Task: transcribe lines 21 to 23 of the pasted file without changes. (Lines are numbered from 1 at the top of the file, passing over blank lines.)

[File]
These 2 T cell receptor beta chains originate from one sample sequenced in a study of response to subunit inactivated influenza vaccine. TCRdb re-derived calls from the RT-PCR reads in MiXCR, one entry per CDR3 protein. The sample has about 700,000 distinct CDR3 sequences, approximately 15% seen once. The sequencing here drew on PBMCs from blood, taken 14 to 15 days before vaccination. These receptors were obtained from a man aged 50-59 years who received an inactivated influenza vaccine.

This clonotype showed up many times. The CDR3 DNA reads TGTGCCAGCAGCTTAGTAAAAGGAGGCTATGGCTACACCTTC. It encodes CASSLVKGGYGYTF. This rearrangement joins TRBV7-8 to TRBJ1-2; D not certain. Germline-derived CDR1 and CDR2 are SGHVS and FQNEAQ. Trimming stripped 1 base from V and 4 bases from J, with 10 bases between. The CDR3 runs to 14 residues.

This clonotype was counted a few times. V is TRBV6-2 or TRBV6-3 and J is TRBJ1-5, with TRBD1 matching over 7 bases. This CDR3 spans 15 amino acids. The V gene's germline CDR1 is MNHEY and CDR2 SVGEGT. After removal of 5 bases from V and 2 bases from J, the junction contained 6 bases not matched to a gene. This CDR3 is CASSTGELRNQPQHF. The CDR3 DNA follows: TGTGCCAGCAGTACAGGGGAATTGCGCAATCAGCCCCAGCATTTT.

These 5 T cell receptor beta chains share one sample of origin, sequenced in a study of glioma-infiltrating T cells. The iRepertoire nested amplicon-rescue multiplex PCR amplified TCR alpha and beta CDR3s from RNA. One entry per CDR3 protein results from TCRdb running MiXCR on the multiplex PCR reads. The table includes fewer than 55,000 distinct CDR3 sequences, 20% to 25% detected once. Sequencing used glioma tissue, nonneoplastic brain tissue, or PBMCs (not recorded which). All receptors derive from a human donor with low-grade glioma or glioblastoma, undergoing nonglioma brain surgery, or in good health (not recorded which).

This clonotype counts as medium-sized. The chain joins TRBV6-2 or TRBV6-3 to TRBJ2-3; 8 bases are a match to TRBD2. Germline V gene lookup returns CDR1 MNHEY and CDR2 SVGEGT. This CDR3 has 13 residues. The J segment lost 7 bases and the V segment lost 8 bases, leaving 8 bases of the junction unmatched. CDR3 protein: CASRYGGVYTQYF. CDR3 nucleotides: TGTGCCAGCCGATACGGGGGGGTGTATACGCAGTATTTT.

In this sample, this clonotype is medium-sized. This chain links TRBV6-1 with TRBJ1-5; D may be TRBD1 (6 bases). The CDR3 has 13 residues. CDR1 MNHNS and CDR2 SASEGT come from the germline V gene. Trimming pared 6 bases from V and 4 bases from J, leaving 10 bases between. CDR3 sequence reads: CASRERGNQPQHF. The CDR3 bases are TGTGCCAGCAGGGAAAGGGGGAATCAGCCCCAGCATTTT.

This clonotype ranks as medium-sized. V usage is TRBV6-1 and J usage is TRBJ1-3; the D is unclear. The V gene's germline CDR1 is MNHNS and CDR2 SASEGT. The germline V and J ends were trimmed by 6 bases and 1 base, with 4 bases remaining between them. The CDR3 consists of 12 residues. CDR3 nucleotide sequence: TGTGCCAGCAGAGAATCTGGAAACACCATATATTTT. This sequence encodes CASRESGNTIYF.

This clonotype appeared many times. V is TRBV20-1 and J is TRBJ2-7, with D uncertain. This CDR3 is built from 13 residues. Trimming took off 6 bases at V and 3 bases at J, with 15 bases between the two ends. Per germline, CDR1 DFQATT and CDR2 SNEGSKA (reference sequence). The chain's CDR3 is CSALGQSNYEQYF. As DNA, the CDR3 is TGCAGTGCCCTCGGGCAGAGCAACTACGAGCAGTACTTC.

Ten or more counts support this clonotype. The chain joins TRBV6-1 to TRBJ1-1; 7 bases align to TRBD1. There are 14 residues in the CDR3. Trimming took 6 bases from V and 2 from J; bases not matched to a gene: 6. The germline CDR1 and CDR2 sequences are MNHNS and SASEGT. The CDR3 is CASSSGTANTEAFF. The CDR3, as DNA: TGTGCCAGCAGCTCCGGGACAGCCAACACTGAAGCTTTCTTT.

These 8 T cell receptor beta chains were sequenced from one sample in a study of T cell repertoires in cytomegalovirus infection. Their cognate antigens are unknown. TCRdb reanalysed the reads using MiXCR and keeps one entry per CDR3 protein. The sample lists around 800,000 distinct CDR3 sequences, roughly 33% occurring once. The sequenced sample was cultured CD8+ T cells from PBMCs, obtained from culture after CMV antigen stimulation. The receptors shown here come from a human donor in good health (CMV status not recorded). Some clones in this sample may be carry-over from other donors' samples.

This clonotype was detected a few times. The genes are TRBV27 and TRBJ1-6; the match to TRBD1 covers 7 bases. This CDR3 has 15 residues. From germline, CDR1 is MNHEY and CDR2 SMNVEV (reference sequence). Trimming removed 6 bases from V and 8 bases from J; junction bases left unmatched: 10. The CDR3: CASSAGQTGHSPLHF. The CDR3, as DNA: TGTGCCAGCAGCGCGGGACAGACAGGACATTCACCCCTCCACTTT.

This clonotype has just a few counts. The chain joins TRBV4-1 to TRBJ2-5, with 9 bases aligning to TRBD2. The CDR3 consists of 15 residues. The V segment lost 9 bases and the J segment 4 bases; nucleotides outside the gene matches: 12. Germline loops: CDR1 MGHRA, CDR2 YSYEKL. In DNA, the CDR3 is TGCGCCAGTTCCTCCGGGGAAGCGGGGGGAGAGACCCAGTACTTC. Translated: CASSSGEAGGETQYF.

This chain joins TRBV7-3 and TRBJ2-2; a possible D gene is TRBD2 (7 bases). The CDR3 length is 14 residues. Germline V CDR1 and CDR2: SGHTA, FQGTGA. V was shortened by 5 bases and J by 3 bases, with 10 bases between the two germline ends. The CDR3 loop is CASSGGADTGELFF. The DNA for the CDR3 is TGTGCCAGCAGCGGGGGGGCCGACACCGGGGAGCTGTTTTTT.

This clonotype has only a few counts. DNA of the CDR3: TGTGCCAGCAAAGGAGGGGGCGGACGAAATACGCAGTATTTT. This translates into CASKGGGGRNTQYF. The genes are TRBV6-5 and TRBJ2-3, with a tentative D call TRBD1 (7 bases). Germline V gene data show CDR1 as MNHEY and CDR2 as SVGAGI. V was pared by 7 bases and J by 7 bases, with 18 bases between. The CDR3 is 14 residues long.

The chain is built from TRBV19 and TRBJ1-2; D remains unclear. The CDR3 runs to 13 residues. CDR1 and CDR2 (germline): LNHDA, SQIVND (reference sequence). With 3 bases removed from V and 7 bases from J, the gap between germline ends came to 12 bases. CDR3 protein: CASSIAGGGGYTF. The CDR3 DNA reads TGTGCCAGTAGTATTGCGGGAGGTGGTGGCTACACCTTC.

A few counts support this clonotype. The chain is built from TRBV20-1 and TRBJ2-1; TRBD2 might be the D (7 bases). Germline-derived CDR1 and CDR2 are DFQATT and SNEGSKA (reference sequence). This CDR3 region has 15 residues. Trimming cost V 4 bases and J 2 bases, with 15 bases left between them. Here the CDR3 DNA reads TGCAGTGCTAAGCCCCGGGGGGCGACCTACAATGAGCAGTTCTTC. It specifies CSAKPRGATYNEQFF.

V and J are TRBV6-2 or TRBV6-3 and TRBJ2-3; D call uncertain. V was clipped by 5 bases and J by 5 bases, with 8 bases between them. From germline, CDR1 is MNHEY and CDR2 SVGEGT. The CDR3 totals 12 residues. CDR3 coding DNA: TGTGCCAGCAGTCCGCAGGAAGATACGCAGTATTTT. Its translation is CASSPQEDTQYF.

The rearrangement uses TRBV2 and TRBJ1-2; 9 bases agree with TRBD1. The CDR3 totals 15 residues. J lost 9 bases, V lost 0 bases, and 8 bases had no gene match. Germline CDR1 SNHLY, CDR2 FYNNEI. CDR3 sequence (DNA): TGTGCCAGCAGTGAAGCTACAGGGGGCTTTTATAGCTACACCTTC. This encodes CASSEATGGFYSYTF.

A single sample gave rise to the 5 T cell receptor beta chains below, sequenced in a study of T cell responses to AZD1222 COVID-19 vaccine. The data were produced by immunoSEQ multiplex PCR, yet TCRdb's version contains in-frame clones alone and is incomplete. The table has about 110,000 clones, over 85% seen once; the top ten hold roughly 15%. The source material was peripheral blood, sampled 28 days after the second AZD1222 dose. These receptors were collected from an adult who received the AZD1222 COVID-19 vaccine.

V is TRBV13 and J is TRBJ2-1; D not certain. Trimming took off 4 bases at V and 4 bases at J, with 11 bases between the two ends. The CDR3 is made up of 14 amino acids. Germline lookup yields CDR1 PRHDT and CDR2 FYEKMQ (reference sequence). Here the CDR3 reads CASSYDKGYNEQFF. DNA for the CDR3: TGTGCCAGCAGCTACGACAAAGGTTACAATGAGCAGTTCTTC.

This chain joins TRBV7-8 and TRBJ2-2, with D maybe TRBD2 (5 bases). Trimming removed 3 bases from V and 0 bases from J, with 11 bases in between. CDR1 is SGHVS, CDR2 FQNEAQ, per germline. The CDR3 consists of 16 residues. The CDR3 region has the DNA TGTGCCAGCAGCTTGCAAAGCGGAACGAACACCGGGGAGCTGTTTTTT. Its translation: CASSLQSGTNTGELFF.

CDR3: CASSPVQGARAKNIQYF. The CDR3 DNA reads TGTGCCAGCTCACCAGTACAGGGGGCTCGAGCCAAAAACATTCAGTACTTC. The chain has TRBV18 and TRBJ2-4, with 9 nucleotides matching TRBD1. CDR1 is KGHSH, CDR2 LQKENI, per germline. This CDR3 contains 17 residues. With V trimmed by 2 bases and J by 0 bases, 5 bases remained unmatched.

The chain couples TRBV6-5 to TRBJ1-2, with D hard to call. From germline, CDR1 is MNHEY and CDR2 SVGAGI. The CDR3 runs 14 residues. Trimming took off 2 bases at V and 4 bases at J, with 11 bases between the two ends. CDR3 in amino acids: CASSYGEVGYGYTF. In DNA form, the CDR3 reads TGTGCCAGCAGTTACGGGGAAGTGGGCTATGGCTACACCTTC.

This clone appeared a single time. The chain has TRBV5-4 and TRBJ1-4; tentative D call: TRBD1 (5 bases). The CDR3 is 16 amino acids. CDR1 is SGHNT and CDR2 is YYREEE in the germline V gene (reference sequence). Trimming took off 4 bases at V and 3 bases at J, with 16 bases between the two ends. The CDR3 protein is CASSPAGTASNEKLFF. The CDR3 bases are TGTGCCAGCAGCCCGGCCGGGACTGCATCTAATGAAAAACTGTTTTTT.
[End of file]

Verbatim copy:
This chain joins TRBV7-8 and TRBJ2-2, with D maybe TRBD2 (5 bases). Trimming removed 3 bases from V and 0 bases from J, with 11 bases in between. CDR1 is SGHVS, CDR2 FQNEAQ, per germline. The CDR3 consists of 16 residues. The CDR3 region has the DNA TGTGCCAGCAGCTTGCAAAGCGGAACGAACACCGGGGAGCTGTTTTTT. Its translation: CASSLQSGTNTGELFF.

CDR3: CASSPVQGARAKNIQYF. The CDR3 DNA reads TGTGCCAGCTCACCAGTACAGGGGGCTCGAGCCAAAAACATTCAGTACTTC. The chain has TRBV18 and TRBJ2-4, with 9 nucleotides matching TRBD1. CDR1 is KGHSH, CDR2 LQKENI, per germline. This CDR3 contains 17 residues. With V trimmed by 2 bases and J by 0 bases, 5 bases remained unmatched.

The chain couples TRBV6-5 to TRBJ1-2, with D hard to call. From germline, CDR1 is MNHEY and CDR2 SVGAGI. The CDR3 runs 14 residues. Trimming took off 2 bases at V and 4 bases at J, with 11 bases between the two ends. CDR3 in amino acids: CASSYGEVGYGYTF. In DNA form, the CDR3 reads TGTGCCAGCAGTTACGGGGAAGTGGGCTATGGCTACACCTTC.